A while ago I saw an interesting story from the Wall Street Journal on bias among baseball announcers. They decided to watch home television broadcasts for 30 teams, focusing on games in which the home team won. (If they waited until August or September to rate the Indians, they may have been waiting for a while). I’m sure that surveys such as these could be biased as well, but the criteria they used seems relatively straightforward. They gave “citations” to teams for using pronouns like “us, we or our,” pet names for players, moping after something bad happened to the home team or “excessive glee” when something good happened. The focus was on television broadcast teams, there was no consideration for announcers on the radio.
So who was the most biased announcer in MLB? I’m sure you could have guessed without ever looking at the WSJ article – it was Ken “Hawk” Harrelson with the Chicago White Sox. Harrelson and partner Steve Stone were tagged with 104 biased comments during their broadcast, while the second place pair lagged far behind with 23 biased comments. The second place team? None other than Indians announcers Matt Underwood and Rick Manning. The article noted that Underwood and Manning were not hesitant to criticize the Indians when necessary, but were hit with a number of citations for continued use of pronouns like “us, we, and our.” The primary culprit was Manning, and as the story points out, this could be due to the fact that he played with the Indians (and also has served as a special instructor at times).
The least biased announcers, according to the study, came from primarily major markets – both New York teams, the Dodgers, the Red Sox and the Blue Jays all had zero citations. I was kind of surprised by this, because I’ve watched the YES Network and NESN on several occasions and have gotten the impression of bias. While the folks running the study could have caught them on a good day, I was still kind of surprised to see they were hit with zero citations. I am not surprised that Vin Scully from the Dodgers had zero citations, because he is awesome. Small market teams (outside of the White Sox) comprised the top five – after the Indians were the Pirates, Astros, and Marlins.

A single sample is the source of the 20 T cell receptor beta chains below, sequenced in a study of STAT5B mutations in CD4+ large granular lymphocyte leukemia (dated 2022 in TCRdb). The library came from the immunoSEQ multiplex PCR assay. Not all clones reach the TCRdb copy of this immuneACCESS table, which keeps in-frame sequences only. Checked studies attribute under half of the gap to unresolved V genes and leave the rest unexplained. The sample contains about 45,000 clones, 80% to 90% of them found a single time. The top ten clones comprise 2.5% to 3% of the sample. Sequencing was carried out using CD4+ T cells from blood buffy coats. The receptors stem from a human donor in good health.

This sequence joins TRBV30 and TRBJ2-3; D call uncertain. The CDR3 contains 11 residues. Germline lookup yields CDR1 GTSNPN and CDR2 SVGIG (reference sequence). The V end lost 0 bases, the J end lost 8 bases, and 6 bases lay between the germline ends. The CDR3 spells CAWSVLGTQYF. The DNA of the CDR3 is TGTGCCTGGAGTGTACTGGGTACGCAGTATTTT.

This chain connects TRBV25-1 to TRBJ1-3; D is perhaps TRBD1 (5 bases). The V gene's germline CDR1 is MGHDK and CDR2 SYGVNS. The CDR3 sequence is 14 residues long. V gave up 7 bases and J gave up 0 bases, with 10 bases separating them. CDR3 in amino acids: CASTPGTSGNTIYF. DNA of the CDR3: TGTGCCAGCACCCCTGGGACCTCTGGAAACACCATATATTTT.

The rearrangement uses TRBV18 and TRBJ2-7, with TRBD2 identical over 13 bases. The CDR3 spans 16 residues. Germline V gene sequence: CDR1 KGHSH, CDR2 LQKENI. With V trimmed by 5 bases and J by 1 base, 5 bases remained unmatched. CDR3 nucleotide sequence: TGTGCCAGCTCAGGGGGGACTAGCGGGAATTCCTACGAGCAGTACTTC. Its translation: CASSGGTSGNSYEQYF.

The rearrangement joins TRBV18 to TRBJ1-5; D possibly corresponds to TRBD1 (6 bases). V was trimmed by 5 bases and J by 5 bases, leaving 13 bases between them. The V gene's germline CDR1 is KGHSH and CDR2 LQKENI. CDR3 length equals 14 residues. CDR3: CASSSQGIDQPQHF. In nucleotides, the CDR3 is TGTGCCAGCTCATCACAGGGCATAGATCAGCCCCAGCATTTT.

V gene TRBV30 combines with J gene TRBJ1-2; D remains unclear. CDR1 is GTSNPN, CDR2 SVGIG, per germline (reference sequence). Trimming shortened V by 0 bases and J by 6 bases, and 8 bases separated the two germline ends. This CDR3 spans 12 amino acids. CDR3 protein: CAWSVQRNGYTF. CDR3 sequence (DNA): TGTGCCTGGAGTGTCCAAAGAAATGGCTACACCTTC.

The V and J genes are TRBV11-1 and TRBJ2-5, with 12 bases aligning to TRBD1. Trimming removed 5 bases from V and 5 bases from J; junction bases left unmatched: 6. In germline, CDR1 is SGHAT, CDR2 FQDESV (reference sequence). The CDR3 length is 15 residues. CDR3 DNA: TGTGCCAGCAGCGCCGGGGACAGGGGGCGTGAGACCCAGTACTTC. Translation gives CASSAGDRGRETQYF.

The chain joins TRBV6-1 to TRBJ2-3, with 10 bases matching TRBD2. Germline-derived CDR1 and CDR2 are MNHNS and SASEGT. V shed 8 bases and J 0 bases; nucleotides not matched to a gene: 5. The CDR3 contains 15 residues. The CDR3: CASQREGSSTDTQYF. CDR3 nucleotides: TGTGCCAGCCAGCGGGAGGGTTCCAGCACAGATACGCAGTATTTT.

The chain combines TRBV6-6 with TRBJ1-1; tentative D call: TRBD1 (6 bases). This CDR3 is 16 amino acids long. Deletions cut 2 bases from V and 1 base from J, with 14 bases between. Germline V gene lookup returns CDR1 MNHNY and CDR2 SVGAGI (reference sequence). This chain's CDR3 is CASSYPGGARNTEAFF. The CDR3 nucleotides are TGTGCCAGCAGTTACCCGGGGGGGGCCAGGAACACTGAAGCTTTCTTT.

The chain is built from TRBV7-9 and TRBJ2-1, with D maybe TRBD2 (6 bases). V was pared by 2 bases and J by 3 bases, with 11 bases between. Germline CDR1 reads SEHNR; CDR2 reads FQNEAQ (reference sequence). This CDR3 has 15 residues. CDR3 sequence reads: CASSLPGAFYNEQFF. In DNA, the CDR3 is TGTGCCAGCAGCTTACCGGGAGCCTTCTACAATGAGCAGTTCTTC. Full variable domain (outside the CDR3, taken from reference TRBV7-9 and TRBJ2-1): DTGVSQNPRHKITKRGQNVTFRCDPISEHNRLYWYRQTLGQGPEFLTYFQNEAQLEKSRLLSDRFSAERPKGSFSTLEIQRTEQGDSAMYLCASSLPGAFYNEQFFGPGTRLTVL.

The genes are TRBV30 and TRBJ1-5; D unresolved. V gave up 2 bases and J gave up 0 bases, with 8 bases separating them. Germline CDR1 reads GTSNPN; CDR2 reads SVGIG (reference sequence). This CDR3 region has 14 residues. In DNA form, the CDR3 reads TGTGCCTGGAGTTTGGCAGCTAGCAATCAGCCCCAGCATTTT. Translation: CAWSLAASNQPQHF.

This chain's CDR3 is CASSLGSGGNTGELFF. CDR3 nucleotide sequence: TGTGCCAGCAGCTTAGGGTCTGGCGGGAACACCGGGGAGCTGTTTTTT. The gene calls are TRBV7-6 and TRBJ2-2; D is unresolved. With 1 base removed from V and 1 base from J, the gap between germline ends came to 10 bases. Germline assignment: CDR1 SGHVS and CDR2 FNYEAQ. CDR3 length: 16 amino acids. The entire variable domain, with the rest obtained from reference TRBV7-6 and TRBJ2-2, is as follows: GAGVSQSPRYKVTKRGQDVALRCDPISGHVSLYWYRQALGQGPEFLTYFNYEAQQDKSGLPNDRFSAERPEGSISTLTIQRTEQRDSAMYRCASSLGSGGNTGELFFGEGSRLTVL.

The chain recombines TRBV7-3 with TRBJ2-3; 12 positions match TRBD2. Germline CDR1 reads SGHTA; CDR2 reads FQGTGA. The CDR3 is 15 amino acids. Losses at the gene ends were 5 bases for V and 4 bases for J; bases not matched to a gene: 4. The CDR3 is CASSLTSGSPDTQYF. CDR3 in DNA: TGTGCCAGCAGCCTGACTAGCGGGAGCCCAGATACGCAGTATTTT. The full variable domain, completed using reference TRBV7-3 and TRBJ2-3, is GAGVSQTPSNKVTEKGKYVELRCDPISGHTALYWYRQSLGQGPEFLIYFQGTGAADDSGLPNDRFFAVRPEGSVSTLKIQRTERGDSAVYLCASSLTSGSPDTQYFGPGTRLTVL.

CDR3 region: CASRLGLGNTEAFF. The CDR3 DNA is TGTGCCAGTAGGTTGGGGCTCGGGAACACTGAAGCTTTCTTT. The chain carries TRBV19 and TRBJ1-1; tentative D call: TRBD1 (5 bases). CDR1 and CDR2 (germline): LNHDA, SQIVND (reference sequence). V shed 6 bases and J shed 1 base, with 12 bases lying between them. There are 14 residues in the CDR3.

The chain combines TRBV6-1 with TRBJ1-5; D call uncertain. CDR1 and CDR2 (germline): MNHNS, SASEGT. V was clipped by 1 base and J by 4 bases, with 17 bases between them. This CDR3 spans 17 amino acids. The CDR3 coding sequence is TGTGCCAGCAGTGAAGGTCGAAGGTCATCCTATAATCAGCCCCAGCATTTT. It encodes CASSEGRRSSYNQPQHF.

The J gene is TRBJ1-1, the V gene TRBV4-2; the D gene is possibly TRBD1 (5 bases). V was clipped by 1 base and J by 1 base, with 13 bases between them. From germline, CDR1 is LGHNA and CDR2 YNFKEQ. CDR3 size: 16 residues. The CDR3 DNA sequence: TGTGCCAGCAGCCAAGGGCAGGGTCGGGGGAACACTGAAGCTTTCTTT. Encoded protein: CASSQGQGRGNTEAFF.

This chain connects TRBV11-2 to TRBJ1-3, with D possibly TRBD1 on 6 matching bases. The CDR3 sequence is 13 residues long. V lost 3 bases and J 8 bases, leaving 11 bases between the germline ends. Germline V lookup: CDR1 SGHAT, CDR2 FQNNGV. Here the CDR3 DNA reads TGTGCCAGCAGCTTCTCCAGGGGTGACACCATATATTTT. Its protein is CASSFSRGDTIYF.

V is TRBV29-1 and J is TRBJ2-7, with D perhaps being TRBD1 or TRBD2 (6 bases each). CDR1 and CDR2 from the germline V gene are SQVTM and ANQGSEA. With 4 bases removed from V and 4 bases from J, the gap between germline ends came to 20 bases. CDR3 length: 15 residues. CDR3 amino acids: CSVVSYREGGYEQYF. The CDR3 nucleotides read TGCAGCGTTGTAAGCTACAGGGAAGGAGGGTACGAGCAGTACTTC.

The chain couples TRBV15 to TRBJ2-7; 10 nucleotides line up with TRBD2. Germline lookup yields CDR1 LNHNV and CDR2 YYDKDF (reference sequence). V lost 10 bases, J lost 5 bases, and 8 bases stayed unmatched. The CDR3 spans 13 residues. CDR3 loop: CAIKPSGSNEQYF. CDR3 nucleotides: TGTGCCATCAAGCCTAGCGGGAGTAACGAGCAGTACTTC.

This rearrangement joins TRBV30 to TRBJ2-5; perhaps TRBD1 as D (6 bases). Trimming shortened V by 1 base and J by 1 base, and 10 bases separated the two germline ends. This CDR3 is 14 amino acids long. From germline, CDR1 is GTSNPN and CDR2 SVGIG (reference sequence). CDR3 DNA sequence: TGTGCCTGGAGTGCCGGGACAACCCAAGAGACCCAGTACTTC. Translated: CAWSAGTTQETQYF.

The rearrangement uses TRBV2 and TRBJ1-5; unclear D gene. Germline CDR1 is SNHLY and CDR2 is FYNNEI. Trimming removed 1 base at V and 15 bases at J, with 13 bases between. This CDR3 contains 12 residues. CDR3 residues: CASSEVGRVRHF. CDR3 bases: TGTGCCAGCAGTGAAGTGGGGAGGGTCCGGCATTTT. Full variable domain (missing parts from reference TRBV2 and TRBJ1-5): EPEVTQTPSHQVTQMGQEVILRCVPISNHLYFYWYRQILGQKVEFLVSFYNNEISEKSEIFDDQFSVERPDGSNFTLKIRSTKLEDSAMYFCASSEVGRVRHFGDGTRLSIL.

Does it really matter if your home announcing team has any biases, particularly if their target audience are fans of the local team? I honestly don’t think it’s that big of a deal, as long as it’s an announcing crew that is really just heard in the local city (or by fans who purchase the MLB TV package). I know that sometimes the MLB network picks up the local broadcast of games, but that’s relatively few and far between. For crews like those with the White Sox and the Cubs, that are often on national networks like WGN, I think it’s a bit more of a sin. What would bother me more than anything, as an Indians fan, is if the announcers never criticized the team or questioned decisions made on the field. So often anymore, announcing crews are either paid by the team or are in close connection with the team. In these kind of scenarios, the line of objective thought can blur when an announcing crew is faced with being honest, or insulting the people that are signing their paychecks. So even though Manning and Underwood were tagged for their 23 “citations,” I’m okay with it because they do question the team when appropriate.
Harrelson consented to be interviewed for the story, and was proud of his bias. Manning and Underwood declined comment. Perhaps because Harrelson revels in his homerism, while Manning and Underwood really do seem to be objective and critical when necessary. I’m curious how Tom Hamilton and Jim Rosenhaus would rate within the framework of this survey. I’m pretty sure that Hamilton would get a number of citations for “excessive glee.”